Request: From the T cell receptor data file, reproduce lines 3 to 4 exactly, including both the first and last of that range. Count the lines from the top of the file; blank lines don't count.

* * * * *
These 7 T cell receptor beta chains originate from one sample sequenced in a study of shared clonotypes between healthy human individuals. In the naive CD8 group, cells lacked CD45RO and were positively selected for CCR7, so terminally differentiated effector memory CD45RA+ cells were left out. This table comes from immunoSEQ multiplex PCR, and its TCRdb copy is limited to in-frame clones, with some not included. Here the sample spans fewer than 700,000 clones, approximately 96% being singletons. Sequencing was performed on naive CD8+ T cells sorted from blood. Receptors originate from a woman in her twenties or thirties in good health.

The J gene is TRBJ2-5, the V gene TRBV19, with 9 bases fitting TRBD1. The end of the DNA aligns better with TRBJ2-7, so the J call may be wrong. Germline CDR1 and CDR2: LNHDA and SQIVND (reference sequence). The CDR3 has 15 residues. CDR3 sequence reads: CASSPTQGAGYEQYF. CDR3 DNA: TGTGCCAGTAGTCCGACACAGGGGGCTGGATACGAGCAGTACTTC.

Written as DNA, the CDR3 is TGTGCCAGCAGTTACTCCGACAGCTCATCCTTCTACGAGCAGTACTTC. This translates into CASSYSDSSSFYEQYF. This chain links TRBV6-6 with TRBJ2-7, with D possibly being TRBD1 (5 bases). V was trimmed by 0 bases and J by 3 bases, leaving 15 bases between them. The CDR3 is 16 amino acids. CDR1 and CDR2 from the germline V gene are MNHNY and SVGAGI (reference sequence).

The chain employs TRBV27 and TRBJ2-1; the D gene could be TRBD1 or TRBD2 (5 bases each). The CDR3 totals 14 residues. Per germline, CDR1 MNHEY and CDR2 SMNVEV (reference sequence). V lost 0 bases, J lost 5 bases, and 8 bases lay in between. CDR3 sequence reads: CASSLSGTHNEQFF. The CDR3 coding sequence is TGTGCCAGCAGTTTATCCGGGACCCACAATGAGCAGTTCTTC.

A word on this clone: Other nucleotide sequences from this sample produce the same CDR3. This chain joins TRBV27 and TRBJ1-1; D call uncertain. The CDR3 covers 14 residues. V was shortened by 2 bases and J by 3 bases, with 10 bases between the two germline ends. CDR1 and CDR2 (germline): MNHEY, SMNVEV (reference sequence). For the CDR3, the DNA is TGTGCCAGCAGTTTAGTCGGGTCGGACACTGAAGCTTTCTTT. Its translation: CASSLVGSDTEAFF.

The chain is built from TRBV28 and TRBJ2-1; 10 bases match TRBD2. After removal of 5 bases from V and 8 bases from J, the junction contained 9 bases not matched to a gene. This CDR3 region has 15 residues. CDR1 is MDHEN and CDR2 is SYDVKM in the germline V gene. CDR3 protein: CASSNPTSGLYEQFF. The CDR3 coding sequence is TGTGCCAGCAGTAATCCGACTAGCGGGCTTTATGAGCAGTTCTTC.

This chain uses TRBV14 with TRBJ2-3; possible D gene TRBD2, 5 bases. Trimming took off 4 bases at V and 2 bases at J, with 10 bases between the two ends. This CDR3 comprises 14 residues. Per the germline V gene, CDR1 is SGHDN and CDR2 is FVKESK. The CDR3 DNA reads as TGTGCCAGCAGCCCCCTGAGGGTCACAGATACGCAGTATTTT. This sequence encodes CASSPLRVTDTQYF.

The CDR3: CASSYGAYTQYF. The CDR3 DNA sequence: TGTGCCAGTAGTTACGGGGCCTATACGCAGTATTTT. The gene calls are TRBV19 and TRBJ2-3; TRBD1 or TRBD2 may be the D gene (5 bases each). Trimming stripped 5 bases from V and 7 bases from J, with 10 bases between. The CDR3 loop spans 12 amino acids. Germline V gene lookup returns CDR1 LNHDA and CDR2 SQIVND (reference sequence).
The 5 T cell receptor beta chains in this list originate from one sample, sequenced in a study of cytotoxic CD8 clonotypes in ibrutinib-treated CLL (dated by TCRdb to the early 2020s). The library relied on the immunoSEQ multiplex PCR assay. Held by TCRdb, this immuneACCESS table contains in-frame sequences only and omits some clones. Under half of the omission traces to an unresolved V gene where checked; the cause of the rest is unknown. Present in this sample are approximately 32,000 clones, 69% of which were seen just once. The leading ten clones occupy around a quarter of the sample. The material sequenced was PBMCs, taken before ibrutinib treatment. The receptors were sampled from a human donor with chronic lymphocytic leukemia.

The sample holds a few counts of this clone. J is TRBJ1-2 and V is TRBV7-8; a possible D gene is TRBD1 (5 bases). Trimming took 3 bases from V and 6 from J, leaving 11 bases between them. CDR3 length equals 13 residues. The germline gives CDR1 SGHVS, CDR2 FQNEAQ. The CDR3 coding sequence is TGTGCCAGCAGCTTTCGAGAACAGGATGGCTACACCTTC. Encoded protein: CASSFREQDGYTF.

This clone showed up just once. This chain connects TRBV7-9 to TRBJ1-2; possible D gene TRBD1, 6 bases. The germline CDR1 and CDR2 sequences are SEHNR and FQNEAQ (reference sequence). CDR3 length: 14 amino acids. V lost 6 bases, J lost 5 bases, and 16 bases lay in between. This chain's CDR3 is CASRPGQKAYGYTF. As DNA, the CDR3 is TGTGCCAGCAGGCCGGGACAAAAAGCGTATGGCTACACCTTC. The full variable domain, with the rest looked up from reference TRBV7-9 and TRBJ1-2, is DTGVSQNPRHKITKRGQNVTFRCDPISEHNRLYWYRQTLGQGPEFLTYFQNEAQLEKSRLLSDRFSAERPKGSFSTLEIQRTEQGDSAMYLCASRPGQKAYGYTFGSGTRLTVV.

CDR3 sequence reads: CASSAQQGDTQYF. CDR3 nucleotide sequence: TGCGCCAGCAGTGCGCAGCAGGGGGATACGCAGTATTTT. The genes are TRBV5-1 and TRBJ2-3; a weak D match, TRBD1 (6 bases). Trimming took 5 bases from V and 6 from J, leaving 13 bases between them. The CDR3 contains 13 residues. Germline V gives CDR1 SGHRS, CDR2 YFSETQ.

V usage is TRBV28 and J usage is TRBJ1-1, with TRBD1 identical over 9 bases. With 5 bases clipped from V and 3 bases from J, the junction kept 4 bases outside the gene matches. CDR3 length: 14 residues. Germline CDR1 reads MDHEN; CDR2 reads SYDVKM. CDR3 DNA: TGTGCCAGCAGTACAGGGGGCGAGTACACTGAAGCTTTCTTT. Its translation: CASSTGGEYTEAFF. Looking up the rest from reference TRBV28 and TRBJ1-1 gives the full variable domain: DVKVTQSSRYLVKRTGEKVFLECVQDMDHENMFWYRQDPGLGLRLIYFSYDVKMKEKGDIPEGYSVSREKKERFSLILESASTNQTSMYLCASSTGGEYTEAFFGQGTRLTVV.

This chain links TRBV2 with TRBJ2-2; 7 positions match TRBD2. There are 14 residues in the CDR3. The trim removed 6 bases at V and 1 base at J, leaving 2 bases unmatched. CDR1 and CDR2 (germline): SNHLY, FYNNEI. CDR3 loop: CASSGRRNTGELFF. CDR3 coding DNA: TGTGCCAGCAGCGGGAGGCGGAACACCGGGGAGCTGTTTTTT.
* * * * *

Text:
Written as DNA, the CDR3 is TGTGCCAGCAGTTACTCCGACAGCTCATCCTTCTACGAGCAGTACTTC. This translates into CASSYSDSSSFYEQYF. This chain links TRBV6-6 with TRBJ2-7, with D possibly being TRBD1 (5 bases). V was trimmed by 0 bases and J by 3 bases, leaving 15 bases between them. The CDR3 is 16 amino acids. CDR1 and CDR2 from the germline V gene are MNHNY and SVGAGI (reference sequence).

The chain employs TRBV27 and TRBJ2-1; the D gene could be TRBD1 or TRBD2 (5 bases each). The CDR3 totals 14 residues. Per germline, CDR1 MNHEY and CDR2 SMNVEV (reference sequence). V lost 0 bases, J lost 5 bases, and 8 bases lay in between. CDR3 sequence reads: CASSLSGTHNEQFF. The CDR3 coding sequence is TGTGCCAGCAGTTTATCCGGGACCCACAATGAGCAGTTCTTC.